COVENANT OF SALT
A Covenant of Salt is mentioned only three times in Scripture:
Leviticus 2:13 - “And every offering of your grain offering you shall season with salt; you shall not allow the Salt of the Covenant of your God to be lacking from your grain offering. With all your offerings you shall offer salt.”
God used the term again in Numbers 18:19 when talking about what part of the offering the Levites were to use for their provision of food. “Whatever is set aside from the holy offerings the Israelites present to the LORD I give to you and your sons and daughters as your regular share. It is an everlasting Covenant of Salt before the LORD for both you and your offspring." Eventually, people began to make a connection between an offering to God, salt, a meal, and the making of a covenant.
2 Chronicles 13:5 reinforces this. “Don't you know that the LORD, the God of Israel, has given the kingship of Israel to David and his descendants forever by a Covenant of Salt?”
Among people of the middle and far east, both today and in Old Testament days, the act of eating together is an act of friendship and commitment one with the other - a bonding together. “To eat salt with” another was to share not only his hospitality but was a symbol of incorruptibility (salt’s natural cleansing agents) and permanence (salt’s preservative qualities).
In Numbers 18:19, the covenant is between the Lord and the Levites and their descendants. In this chapter, God is giving instructions for the heave offerings, telling what parts the priests could eat and what was to be burned by fire for a sweet aroma to the Lord. Certain portions were for the priests and their sons “as an ordinance forever.” It was to be eaten in “a most holy place” so in other words, it was not to be taken lightly. These portions, as well as the tithe were given to the Levites as their provision. It is interesting to notice that in the context of the Lord telling the people how He was going to provide for them this way and the type of blessing He would give them, He also told them that they would have no inheritance in the land like the rest of the Israelites did. Instead, He said, “I am your portion and your inheritance…”
This fits with the command to always add salt to the offering. God wants to be our All in All, Jehovah Jirah. He wants to come into our lives and “eat salt with us”. Through Jesus, He has provided the food - Himself (symbolized and made tangible in the Holy Eucharist). It is a very costly “meal” that we must not take lightly in spite of the fact that it is the most joyous gift we could receive. This is because the simple act of eating with Him, makes for a Covenant to be made. A Covenant of Salt that is perpetual, everlasting and incorruptible.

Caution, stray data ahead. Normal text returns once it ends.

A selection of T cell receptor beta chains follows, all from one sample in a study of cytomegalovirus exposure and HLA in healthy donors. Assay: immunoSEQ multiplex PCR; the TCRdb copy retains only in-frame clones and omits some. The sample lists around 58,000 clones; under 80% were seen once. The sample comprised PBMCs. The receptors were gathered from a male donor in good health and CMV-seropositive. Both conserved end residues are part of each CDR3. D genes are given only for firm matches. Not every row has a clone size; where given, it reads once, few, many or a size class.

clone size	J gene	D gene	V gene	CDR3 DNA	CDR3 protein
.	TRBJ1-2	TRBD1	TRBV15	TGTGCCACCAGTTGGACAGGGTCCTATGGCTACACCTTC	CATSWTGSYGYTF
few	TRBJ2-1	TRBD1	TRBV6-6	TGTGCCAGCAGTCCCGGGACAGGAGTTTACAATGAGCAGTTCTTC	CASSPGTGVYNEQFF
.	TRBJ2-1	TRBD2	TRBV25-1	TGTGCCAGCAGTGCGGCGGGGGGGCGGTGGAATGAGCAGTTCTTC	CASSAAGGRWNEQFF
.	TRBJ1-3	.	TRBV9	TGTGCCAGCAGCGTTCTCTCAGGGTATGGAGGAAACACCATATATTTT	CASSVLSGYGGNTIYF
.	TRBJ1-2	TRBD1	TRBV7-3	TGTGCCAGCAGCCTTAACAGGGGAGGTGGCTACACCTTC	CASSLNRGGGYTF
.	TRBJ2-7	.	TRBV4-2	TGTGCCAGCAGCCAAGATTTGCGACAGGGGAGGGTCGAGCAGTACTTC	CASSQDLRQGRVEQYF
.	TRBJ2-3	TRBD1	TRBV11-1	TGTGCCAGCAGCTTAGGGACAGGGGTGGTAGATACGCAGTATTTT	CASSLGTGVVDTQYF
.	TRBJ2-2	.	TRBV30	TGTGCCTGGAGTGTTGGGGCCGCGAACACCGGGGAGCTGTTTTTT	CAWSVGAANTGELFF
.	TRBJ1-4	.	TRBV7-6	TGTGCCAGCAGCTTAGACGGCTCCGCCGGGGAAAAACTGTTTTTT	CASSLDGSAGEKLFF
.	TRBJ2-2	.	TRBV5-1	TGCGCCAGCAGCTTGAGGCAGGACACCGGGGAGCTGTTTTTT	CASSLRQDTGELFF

The Second Chronicles passage reinforces this interpretation because it is referring to the Covenant God made with David in 2 Samuel 7:8-16 which has never been revoked. The specific covenant God made with David was not only one of friendship, but for a place (vs. 10), a house (vs. 11), and seed (vs. 12). The place given was the land of Israel, the house is a royal dynasty or lineage, and the seed (not plural) is Christ.
The Covenant God made with David also spelled out details concerning that holy Seed. He would build a HOUSE (lineage - us) for God’s name. In turn, God would establish the THRONE (read power) of His KINGDOM (read people and land) forever. (vs. 13).
Even as offerings were to be seasoned with salt in the Old Testament, so are they to be in the New Testament. Mark 9:49 “For everyone will be seasoned with fire, and every sacrifice will be seasoned with salt.” So what is the sacrifice and what is the salt?
Hebrews 13:15 tells us to “continually offer to God a sacrifice of praise--the fruit of lips that confess his name.” Thus we see that it is the words of our mouth that are to be our offering to the Lord. With our mouth, we are admonished in Colossians 4:2-6 to “continue earnestly in prayer” and to be “vigilant in it - with thanksgiving.” We are told to pray for open doors to speak the word and for how to speak in such a way as to manifest the mystery of Christ. But when we do speak, we are to let our speech “always be with grace, seasoned with salt, that you may know how you ought to answer each one.”
So, for us today, a Covenant of Salt takes place when an offering is made to the Lord (ourselves), the salt of grace is added, a meal is shared (His Body and Blood) and the Covenant God made with man is received (salvation). A Covenant that is incorruptible and everlasting.
Footnote: Because of these and other references to salt in scripture, many liturgical traditions use salt that has been prayed over and blessed for cleansing, healing and deliverance much like blessed oil is used by all denominations - as an outward and visible sign of an inner work of grace.